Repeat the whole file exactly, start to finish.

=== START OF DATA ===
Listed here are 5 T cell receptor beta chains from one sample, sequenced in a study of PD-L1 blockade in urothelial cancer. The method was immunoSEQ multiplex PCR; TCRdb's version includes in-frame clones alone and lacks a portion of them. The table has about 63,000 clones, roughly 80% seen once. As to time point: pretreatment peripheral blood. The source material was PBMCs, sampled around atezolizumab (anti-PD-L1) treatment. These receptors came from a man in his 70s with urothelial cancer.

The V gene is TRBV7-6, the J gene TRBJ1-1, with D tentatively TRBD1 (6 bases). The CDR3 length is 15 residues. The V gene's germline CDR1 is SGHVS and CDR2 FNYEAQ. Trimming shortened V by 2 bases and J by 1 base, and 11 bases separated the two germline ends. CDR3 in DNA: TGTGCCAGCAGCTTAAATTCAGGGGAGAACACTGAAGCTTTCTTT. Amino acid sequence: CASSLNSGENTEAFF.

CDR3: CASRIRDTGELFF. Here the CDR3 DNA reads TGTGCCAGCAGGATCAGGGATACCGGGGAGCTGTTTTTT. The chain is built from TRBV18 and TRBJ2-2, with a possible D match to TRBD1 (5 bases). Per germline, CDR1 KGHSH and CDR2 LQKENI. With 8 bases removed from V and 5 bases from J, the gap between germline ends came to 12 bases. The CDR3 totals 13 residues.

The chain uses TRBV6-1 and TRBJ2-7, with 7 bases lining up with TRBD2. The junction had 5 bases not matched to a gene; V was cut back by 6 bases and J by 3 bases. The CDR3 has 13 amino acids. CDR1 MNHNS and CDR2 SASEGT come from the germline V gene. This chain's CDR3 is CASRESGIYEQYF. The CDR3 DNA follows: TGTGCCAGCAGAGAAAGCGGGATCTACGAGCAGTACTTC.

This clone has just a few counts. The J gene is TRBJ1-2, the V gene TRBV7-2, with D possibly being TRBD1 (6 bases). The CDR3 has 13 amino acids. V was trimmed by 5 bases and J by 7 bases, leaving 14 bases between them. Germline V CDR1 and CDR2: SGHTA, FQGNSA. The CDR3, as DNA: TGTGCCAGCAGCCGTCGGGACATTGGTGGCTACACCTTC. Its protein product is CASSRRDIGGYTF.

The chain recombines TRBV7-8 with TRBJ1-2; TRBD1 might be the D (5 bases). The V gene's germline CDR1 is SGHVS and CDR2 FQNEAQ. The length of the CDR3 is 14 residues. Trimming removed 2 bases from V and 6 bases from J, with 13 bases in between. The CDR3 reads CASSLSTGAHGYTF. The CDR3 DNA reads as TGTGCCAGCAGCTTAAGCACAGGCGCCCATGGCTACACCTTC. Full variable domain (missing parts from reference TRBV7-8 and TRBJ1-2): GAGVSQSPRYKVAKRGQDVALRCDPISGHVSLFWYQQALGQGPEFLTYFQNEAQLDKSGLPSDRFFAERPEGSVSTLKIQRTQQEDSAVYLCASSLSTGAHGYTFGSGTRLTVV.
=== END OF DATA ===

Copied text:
Listed here are 5 T cell receptor beta chains from one sample, sequenced in a study of PD-L1 blockade in urothelial cancer. The method was immunoSEQ multiplex PCR; TCRdb's version includes in-frame clones alone and lacks a portion of them. The table has about 63,000 clones, roughly 80% seen once. As to time point: pretreatment peripheral blood. The source material was PBMCs, sampled around atezolizumab (anti-PD-L1) treatment. These receptors came from a man in his 70s with urothelial cancer.

The V gene is TRBV7-6, the J gene TRBJ1-1, with D tentatively TRBD1 (6 bases). The CDR3 length is 15 residues. The V gene's germline CDR1 is SGHVS and CDR2 FNYEAQ. Trimming shortened V by 2 bases and J by 1 base, and 11 bases separated the two germline ends. CDR3 in DNA: TGTGCCAGCAGCTTAAATTCAGGGGAGAACACTGAAGCTTTCTTT. Amino acid sequence: CASSLNSGENTEAFF.

CDR3: CASRIRDTGELFF. Here the CDR3 DNA reads TGTGCCAGCAGGATCAGGGATACCGGGGAGCTGTTTTTT. The chain is built from TRBV18 and TRBJ2-2, with a possible D match to TRBD1 (5 bases). Per germline, CDR1 KGHSH and CDR2 LQKENI. With 8 bases removed from V and 5 bases from J, the gap between germline ends came to 12 bases. The CDR3 totals 13 residues.

The chain uses TRBV6-1 and TRBJ2-7, with 7 bases lining up with TRBD2. The junction had 5 bases not matched to a gene; V was cut back by 6 bases and J by 3 bases. The CDR3 has 13 amino acids. CDR1 MNHNS and CDR2 SASEGT come from the germline V gene. This chain's CDR3 is CASRESGIYEQYF. The CDR3 DNA follows: TGTGCCAGCAGAGAAAGCGGGATCTACGAGCAGTACTTC.

This clone has just a few counts. The J gene is TRBJ1-2, the V gene TRBV7-2, with D possibly being TRBD1 (6 bases). The CDR3 has 13 amino acids. V was trimmed by 5 bases and J by 7 bases, leaving 14 bases between them. Germline V CDR1 and CDR2: SGHTA, FQGNSA. The CDR3, as DNA: TGTGCCAGCAGCCGTCGGGACATTGGTGGCTACACCTTC. Its protein product is CASSRRDIGGYTF.

The chain recombines TRBV7-8 with TRBJ1-2; TRBD1 might be the D (5 bases). The V gene's germline CDR1 is SGHVS and CDR2 FQNEAQ. The length of the CDR3 is 14 residues. Trimming removed 2 bases from V and 6 bases from J, with 13 bases in between. The CDR3 reads CASSLSTGAHGYTF. The CDR3 DNA reads as TGTGCCAGCAGCTTAAGCACAGGCGCCCATGGCTACACCTTC. Full variable domain (missing parts from reference TRBV7-8 and TRBJ1-2): GAGVSQSPRYKVAKRGQDVALRCDPISGHVSLFWYQQALGQGPEFLTYFQNEAQLDKSGLPSDRFFAERPEGSVSTLKIQRTQQEDSAVYLCASSLSTGAHGYTFGSGTRLTVV.